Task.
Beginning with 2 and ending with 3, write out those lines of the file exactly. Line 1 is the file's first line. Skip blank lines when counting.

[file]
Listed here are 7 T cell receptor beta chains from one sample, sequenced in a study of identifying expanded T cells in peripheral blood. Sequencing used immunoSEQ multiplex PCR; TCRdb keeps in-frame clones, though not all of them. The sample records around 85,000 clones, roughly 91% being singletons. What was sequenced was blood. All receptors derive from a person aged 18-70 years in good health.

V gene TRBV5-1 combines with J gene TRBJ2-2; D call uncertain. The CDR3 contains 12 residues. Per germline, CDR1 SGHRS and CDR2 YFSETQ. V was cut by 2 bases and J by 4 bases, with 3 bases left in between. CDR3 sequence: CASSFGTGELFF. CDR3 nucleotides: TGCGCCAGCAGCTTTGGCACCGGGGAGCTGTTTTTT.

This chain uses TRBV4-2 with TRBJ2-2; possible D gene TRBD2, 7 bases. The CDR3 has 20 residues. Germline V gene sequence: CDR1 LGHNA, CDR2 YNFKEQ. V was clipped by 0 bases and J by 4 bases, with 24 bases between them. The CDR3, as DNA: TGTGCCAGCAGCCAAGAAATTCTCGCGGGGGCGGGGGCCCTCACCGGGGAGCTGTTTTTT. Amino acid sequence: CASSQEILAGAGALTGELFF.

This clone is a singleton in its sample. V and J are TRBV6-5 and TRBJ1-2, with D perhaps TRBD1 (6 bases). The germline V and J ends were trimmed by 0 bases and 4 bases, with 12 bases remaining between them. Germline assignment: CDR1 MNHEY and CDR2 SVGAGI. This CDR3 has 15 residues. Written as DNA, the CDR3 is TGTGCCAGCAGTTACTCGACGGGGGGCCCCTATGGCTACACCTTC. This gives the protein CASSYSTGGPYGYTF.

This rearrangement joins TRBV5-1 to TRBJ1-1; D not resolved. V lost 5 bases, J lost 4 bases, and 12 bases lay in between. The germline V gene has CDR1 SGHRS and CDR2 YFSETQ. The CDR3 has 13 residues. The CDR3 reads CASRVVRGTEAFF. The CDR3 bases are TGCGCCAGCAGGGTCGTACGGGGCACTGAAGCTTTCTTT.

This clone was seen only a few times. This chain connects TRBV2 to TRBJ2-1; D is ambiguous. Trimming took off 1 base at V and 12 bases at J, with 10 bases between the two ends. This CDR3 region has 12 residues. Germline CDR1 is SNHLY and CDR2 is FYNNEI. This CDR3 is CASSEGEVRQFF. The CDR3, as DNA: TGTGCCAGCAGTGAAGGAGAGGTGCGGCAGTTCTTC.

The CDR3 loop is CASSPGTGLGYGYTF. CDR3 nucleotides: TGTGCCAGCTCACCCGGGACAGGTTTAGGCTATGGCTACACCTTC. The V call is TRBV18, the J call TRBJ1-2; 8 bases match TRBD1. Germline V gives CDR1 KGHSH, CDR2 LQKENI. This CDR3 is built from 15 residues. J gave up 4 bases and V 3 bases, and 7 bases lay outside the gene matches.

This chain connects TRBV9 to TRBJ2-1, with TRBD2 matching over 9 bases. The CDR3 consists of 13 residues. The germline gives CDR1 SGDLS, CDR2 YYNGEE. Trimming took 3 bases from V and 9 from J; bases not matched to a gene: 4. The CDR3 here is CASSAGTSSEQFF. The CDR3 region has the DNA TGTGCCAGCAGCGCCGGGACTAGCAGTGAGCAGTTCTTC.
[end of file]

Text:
V gene TRBV5-1 combines with J gene TRBJ2-2; D call uncertain. The CDR3 contains 12 residues. Per germline, CDR1 SGHRS and CDR2 YFSETQ. V was cut by 2 bases and J by 4 bases, with 3 bases left in between. CDR3 sequence: CASSFGTGELFF. CDR3 nucleotides: TGCGCCAGCAGCTTTGGCACCGGGGAGCTGTTTTTT.

This chain uses TRBV4-2 with TRBJ2-2; possible D gene TRBD2, 7 bases. The CDR3 has 20 residues. Germline V gene sequence: CDR1 LGHNA, CDR2 YNFKEQ. V was clipped by 0 bases and J by 4 bases, with 24 bases between them. The CDR3, as DNA: TGTGCCAGCAGCCAAGAAATTCTCGCGGGGGCGGGGGCCCTCACCGGGGAGCTGTTTTTT. Amino acid sequence: CASSQEILAGAGALTGELFF.